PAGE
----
We hope you’re not caught up with today’s triskaidekaphobia bug. And before the midnight strikes, an advance Happy Valentines Day to everyone! Weekend is coming, and as part of our weekly digest, here’s a roundup of news about crowdsourced security threats, traffic information, corporate crowdsourcing and innovation, healthcare and more.

Crowdsourced security threats: the antidote to cyber attacks?

Hot-off press, President Obama delivered his keynote speech and led a roundtable discussion together with business leaders and policy makers at the White House cybersecurity and consumer protection summit, encouraging every player to take part in sharing information to strengthen cybersecurity according to The Washington Post. Find out how crowdsourcing can impact the Internet and cybersecurity…

Police officers love-hate relationship with Waze

Police officers in Miami wanted Google to ditch a specific feature in traffic crowdsourcing app, Waze, that could put the public at risk and spark attacks against law enforcers. The Wazers don’t just report about traffic jams, detours, and road accidents, but disclose the exact locations of police speed traps. To counteract, the police officers downloaded the app to flood the database with false reports. “It is a good app, but we’re concerned with the police button and the police button only,” says John Thompson of National Sheriff’s Association. Read more of the story…

Crowdsourcing spices up Dominos pizza

Want more spice and everything nice Down Under? Crowdsourcing has spiced up Sydney-listed brand Domino’s Pizza Enterprises Ltd. profits after the company launched its mobile application dubbed Mogul in July, allowing customers to design their own pizza and share them on social media. On Wednesday, the company said more 55,000 people signed up and their menu has accumulated 160,000 pizza creations, says TWSJ. Find out how the crowd can spice up the food business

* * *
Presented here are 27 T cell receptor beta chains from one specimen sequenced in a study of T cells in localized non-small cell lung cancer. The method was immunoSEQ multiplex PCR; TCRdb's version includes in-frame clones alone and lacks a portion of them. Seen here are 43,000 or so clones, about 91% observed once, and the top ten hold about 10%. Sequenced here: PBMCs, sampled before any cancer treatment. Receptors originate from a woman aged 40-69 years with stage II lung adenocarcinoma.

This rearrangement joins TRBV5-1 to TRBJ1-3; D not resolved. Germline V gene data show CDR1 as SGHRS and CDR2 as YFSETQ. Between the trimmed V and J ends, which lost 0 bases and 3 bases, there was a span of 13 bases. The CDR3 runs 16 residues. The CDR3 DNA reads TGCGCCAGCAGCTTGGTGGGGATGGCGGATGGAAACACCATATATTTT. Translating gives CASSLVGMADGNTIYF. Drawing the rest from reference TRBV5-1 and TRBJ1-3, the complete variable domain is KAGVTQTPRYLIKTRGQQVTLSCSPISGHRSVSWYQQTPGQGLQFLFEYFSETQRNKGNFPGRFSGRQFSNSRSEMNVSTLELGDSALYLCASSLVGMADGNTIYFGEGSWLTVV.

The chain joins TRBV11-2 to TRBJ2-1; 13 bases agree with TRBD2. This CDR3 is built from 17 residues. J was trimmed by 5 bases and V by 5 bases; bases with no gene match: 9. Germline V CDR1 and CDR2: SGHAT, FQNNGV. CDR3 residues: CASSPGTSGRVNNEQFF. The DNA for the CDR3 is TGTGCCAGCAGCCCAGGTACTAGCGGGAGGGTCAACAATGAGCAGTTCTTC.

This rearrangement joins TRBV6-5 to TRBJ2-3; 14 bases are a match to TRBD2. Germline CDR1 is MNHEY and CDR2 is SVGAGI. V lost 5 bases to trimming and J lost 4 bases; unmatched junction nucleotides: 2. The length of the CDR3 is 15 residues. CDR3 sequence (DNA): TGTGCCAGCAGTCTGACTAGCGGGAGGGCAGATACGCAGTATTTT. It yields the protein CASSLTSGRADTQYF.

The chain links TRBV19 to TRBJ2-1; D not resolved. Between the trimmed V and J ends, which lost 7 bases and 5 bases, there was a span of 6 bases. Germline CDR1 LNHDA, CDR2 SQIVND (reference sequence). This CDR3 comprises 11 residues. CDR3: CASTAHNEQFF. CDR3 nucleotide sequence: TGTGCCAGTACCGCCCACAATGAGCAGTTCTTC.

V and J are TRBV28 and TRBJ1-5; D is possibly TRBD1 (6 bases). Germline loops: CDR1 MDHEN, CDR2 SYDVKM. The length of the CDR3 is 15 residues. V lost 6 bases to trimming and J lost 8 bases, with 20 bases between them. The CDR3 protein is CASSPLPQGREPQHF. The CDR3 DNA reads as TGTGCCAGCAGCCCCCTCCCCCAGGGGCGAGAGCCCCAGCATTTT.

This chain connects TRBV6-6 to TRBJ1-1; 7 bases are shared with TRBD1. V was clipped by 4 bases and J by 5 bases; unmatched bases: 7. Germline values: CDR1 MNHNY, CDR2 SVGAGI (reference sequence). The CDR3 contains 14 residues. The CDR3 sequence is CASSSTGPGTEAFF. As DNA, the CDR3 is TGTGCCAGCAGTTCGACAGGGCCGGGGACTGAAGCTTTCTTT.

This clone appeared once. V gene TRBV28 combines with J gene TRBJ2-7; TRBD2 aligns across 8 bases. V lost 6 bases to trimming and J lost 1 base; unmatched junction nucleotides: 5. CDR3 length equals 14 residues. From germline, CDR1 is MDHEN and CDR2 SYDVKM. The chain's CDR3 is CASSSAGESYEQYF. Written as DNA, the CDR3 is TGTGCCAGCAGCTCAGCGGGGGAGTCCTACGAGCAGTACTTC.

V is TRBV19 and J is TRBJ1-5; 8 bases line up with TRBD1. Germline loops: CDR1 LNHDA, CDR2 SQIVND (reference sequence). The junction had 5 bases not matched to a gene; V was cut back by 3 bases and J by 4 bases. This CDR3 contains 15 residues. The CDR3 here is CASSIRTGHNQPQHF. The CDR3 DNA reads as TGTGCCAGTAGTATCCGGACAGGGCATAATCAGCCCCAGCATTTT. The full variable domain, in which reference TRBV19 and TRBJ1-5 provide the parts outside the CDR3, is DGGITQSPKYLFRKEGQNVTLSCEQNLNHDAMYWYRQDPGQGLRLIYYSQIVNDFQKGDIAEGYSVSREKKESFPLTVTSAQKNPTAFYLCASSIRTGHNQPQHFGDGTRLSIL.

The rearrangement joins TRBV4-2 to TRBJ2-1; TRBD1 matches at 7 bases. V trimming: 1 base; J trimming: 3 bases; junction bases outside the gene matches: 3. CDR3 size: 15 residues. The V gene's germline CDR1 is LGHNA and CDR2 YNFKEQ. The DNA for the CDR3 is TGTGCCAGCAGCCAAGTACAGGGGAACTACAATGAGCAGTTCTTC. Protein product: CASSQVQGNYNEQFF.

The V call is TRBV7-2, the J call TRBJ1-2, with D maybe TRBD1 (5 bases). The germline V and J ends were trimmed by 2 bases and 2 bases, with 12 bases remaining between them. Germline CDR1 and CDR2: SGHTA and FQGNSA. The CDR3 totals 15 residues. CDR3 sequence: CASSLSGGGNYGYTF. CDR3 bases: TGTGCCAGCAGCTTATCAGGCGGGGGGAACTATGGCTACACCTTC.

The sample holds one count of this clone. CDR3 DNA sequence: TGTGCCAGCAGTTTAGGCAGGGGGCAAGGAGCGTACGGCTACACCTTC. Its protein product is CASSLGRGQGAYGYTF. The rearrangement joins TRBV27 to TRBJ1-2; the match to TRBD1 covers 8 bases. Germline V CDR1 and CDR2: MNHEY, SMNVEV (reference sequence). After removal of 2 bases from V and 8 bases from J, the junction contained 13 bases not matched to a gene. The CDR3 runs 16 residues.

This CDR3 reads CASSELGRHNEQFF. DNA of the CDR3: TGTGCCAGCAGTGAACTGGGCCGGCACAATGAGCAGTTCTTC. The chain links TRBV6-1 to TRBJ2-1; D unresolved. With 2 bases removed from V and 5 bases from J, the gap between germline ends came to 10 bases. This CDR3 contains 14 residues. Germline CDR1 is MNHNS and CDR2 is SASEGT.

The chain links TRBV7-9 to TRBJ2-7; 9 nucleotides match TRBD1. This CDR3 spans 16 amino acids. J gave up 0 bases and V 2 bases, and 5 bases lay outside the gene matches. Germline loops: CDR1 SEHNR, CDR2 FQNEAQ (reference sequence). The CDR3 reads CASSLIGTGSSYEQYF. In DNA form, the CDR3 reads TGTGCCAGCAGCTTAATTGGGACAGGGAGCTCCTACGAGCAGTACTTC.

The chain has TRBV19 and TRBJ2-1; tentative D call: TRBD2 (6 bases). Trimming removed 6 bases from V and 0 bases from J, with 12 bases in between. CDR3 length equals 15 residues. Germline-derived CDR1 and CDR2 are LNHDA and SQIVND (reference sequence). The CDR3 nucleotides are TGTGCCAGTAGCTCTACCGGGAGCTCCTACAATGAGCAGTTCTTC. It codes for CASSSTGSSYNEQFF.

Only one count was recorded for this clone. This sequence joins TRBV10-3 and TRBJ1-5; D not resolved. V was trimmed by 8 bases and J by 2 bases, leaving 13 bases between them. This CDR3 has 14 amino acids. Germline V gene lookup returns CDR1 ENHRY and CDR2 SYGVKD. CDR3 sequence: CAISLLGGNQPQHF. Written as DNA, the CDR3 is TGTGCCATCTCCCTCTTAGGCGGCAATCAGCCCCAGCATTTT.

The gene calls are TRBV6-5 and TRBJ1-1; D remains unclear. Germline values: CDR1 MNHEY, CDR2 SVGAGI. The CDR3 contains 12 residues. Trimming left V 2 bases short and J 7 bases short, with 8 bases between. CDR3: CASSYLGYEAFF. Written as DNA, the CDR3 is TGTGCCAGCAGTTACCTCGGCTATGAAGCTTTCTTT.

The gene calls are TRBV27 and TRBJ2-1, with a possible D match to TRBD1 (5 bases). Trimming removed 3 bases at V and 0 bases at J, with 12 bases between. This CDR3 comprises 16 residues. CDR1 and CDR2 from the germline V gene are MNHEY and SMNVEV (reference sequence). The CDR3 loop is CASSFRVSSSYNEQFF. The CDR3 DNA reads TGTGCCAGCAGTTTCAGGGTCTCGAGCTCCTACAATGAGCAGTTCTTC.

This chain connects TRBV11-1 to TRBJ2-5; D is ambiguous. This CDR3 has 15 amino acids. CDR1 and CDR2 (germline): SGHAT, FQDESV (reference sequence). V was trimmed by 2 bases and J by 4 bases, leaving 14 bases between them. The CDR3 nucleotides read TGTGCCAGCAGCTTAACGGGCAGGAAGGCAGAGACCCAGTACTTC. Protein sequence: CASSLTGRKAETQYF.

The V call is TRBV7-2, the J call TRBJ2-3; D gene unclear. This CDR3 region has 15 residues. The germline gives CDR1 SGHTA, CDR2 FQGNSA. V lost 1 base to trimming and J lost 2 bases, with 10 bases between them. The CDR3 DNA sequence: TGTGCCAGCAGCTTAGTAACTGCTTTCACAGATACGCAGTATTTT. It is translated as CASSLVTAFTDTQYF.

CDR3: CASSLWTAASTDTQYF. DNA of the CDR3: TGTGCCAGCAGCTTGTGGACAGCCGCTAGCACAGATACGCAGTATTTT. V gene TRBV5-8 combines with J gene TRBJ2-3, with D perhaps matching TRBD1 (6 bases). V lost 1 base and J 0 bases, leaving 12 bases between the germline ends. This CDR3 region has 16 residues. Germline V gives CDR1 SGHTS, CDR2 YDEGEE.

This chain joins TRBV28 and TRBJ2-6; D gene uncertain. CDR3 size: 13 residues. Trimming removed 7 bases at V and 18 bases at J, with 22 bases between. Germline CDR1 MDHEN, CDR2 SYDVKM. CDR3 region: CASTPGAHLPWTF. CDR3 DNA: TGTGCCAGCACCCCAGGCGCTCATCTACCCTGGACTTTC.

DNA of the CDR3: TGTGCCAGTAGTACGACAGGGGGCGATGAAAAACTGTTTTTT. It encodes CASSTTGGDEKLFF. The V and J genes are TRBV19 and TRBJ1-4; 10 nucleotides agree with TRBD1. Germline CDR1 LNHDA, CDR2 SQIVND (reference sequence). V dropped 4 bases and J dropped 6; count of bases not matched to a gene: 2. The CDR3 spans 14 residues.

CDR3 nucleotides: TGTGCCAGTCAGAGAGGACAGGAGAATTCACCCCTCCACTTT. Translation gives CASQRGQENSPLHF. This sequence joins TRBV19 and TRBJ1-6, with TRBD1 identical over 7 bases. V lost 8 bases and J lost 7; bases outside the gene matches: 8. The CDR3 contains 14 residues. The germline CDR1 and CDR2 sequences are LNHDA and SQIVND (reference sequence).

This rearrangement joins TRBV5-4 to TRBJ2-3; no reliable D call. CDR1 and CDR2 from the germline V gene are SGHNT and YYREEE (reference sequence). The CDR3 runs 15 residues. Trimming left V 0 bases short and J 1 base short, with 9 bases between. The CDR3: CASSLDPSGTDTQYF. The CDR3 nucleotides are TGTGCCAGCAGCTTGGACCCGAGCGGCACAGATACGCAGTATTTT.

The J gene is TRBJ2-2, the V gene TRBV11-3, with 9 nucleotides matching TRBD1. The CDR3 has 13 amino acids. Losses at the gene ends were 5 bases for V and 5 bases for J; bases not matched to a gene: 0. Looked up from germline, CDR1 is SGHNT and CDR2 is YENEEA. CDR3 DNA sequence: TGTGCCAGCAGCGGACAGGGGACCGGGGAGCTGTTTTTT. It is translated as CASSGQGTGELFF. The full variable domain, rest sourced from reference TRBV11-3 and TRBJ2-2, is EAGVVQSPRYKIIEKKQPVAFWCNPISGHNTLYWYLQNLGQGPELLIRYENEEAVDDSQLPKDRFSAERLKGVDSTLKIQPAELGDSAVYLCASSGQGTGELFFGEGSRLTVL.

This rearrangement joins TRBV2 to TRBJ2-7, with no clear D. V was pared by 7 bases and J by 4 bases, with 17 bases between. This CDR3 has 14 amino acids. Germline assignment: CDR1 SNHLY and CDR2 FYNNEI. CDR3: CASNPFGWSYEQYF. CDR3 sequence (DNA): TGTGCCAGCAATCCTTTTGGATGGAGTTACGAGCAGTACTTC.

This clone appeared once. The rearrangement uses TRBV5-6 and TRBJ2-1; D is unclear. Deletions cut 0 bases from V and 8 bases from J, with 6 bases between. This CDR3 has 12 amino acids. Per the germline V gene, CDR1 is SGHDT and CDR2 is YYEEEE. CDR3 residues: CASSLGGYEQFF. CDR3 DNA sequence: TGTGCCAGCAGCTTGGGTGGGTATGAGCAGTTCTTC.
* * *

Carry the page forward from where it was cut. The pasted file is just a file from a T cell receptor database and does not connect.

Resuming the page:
When cancer meets crowdsourcing

Scientists and researchers wanted to change how doctors diagnose cancer and crowdsourcing is a key to unlock the door via a computer. Researchers and scientists at Beth Israel Deaconess flock to crowdsourcing website CrowdFlower to develop labeled images of tumor tissues, according to Boston Business Journal. The data images can be used to train a computer algorithm to read tissue samples. Find out how this computer cancer diagnostic works…

Beyond borders in crowdsourcing to reach dissidents

Beyond borders, Senator Marco Rubio of Florida is using a crowdsourcing platform to reach dissidents and human rights activists in Iran and Cuba. Do you know someone who’s a political prisoner or dissident in these autocratic regimes? Rubio wants you to share the stories.

Crowdsourcing and the wildlife

OU Research found out that crowdsourcing is effective in gathering data for biodiversity, looking into the success of iSpot model, a social network that uses learning technology and crowdsourcing. Beginners and experts connect and interact in the platform and identify species. Read more about shared knowledge

 Teacher turns to crowdfunding to enrich learning

Who says learning is boring? It’s fun and exciting, especially when a teacher is passionate to reinvent the process. Jodi Kabat, a third-grade teacher at Burns Latino Studies Academy who is using crowdfunding site to subsidize the students’ tablets, science kits, field trips, a $2,500 3D printer, books and more. School budget? It’s not in her vocabulary—for Kabat, she wants to ‘make a difference’ using her skills, passion and… Internet. As of press time, she has raised $23,900. Read her inspiring story here

Image via Business Insider, video screenshot 

What else caught your eye this week? Came across some breaking news or a good thought piece?